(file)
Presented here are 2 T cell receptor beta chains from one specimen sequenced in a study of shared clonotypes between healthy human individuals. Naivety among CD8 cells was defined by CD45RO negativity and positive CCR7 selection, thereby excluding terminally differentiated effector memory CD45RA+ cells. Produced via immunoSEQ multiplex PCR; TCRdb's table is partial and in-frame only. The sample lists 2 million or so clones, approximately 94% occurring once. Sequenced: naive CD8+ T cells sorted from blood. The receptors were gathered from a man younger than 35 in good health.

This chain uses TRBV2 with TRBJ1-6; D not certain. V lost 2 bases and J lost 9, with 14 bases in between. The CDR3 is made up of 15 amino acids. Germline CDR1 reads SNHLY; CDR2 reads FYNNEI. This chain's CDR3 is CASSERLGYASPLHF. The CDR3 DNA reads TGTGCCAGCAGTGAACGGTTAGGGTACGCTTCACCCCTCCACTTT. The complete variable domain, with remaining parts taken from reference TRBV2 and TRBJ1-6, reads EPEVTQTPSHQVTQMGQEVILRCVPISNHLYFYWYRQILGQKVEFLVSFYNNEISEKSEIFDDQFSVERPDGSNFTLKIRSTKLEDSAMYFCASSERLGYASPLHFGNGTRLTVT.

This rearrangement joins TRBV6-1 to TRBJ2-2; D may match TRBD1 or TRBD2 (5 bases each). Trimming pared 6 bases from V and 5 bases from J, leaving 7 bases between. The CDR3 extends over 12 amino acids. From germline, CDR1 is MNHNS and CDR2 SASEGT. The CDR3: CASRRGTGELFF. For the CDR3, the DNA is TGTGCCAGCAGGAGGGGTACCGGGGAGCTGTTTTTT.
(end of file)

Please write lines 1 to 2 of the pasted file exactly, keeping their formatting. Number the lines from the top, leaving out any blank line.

Presented here are 2 T cell receptor beta chains from one specimen sequenced in a study of shared clonotypes between healthy human individuals. Naivety among CD8 cells was defined by CD45RO negativity and positive CCR7 selection, thereby excluding terminally differentiated effector memory CD45RA+ cells. Produced via immunoSEQ multiplex PCR; TCRdb's table is partial and in-frame only. The sample lists 2 million or so clones, approximately 94% occurring once. Sequenced: naive CD8+ T cells sorted from blood. The receptors were gathered from a man younger than 35 in good health.

This chain uses TRBV2 with TRBJ1-6; D not certain. V lost 2 bases and J lost 9, with 14 bases in between. The CDR3 is made up of 15 amino acids. Germline CDR1 reads SNHLY; CDR2 reads FYNNEI. This chain's CDR3 is CASSERLGYASPLHF. The CDR3 DNA reads TGTGCCAGCAGTGAACGGTTAGGGTACGCTTCACCCCTCCACTTT. The complete variable domain, with remaining parts taken from reference TRBV2 and TRBJ1-6, reads EPEVTQTPSHQVTQMGQEVILRCVPISNHLYFYWYRQILGQKVEFLVSFYNNEISEKSEIFDDQFSVERPDGSNFTLKIRSTKLEDSAMYFCASSERLGYASPLHFGNGTRLTVT.